Men who made the world smaller

Innovation and the Communications Revolution
May 7, 2004

There have been many books on the history of communications, covering the whole spectrum from easily readable accounts for the layman to rigorous studies for professionals. John Bray's book falls somewhere in the middle and is unique in two respects. First, much of it is based on the long and personal experience of the author, who, as head of research at the British Post Office, oversaw a considerable chunk of the effort that led to our present global network. Second, the emphasis is on individuals, on the men who made the communications revolution possible. (The author failed to find a single woman who made a major contribution. Alas, after some hard thinking, I had to agree with him.) No fewer than 70 biographies are given, and the index contains as many as 300 names.

Bray has a knack for choosing illustrations. For example, the Punch cartoon of 1879 predicting video conferencing and the photograph of engineer Rudi Kompfner, former director of research at Bell Labs, in characteristic pose, which for me brought back memories of that remarkable man.

Concentrating on the individuals has the advantage of making the story more personal. Bray often succeeds in describing not only technical achievements but characters too. For example he quotes John Pierce on Harold Friis: "I have known cleverer inventors, more abstruse scientists, deeper mathematicians, better politicians and executives of higher degree. I have known no other man who has left as deep and profitable impress on those who worked for or with him, or who had a clearer insight or a surer success in the work he has undertaken."

But there are disadvantages too. The narrative suffers. The biographies would have blended better with the story had the book been twice as long.

As it is, some of the biographies are sketchy and the gaps between them are often inadequately filled.

The book covers roughly the past two centuries. The story starts in the second chapter, which summarises the contributions of those who laid the mathematical and physical foundations. Each of the following 20 chapters is devoted to a separate topic: telegraphy, sound transmission, frequency division multiplex, radio telegraphy, sound radio, television, multichannel telephony, microwave relays, the transistor and the microchip, information theory, switching, satellite communications, long-distance communications by waveguide, optical fibres, visual systems, data communications, the internet, mobile communications and, finally, the future. Bray's choice of subjects is sound; he is right to include long-distance communications by waveguide, even though it never reached production, since it was a near miss.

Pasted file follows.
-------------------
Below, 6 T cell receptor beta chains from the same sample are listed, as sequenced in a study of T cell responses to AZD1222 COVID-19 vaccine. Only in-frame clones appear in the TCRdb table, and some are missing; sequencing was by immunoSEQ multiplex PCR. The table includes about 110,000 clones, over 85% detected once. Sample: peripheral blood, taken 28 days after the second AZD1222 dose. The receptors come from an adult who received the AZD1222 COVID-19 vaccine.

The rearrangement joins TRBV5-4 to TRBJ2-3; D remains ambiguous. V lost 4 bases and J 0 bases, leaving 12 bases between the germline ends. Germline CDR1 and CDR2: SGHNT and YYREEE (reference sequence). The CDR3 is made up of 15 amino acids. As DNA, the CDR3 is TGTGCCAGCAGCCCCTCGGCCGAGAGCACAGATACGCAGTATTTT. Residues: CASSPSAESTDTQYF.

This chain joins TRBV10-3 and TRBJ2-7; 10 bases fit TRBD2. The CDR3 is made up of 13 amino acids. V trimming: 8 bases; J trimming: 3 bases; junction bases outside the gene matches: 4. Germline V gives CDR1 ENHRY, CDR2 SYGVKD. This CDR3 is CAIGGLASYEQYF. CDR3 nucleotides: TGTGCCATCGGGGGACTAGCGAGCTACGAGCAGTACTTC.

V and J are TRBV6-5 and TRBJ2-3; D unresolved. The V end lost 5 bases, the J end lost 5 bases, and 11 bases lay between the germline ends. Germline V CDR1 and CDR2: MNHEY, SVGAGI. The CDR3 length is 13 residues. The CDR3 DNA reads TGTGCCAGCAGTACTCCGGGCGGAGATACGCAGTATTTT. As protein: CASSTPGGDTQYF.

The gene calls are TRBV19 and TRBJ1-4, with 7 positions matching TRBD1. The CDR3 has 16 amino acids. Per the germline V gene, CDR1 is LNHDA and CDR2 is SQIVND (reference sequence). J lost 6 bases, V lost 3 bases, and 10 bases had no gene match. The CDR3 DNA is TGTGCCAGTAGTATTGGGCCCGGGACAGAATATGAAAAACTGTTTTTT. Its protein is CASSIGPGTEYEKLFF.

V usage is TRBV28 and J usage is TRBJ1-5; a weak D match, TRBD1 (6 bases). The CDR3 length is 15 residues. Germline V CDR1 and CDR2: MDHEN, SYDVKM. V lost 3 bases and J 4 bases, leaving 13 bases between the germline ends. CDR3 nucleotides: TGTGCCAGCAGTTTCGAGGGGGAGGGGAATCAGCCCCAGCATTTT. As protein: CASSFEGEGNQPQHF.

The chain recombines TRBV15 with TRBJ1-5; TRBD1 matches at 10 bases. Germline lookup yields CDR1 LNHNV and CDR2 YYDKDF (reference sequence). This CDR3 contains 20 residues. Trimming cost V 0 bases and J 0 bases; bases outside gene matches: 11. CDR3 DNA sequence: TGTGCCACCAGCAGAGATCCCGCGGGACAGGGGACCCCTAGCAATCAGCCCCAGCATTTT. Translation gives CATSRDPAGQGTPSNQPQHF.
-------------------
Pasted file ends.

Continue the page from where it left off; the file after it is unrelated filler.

The technical descriptions are thorough and knowledgeable. The only point where further explanation seems to be needed is in the discussion of information theory. Bray should have made clear that channel capacity is the maximum speed at which, theoretically, a message can be transmitted through a noisy channel without a single error.

Are all the major players included? Kirchhoff and Helmholtz should surely have found a place among those laying the foundations, and the contributions of Gauss and Weber to the electric telegraph should not have been ignored. Of the more recent contributors, Bray should certainly have mentioned Toni Karbowiak of Standard Telecommunications Laboratories, who was the first to call attention to the potential of fibre-optics communications. As early as 1964, he told the Institution of Electrical Engineers that "of all the guides known to date the fibre guide appears to hold most promise, if due to advances in material technology it becomes possible to manufacture cladded fibres having effective loss tangent about two orders of magnitude better than at present".

The book's references to the British Post Office are usually congratulatory. William Preece, its chief engineer in the 1880s and 1890s, is praised for his foresight in helping the young Marconi. But some of his gaffes ("we don't need telephones here because we have a super abundance of messengers, errand boys and things of that kind") go unmentioned; neither does Bray discuss Preece's dogmatic refusal to acknowledge the role of inductance in telephone cables.

When it comes to foreign parts and times of which the author has no personal experience, some of the descriptions are a little careless. For example, the invention of the mechanical (visual) telegraph merits a longer and more accurate discussion, the French revolution did not start in the 1770s and Napoleon III should not be referred to simply as Napoleon. Then there is the case of Caselli A. and Caselli G. who appear in different chapters and are indexed separately but are the same man.

These minor reservations aside, I enjoyed reading the book and came across many unfamiliar details. Anyone who already knows a lot about communications and is interested in history will find the book absorbing.

But I would not recommend it to undergraduates or to recent graduates. They would probably be overwhelmed by the amount of information crowded into a relatively small space.

Laszlo Solymar is emeritus professor of applied electromagnetism, Oxford University.

Innovation and the Communications Revolution

Author - John Bray
Publisher - Institution of Electrical Engineers
Pages - 313
Price - £39.00
ISBN - 0 85296 218 5

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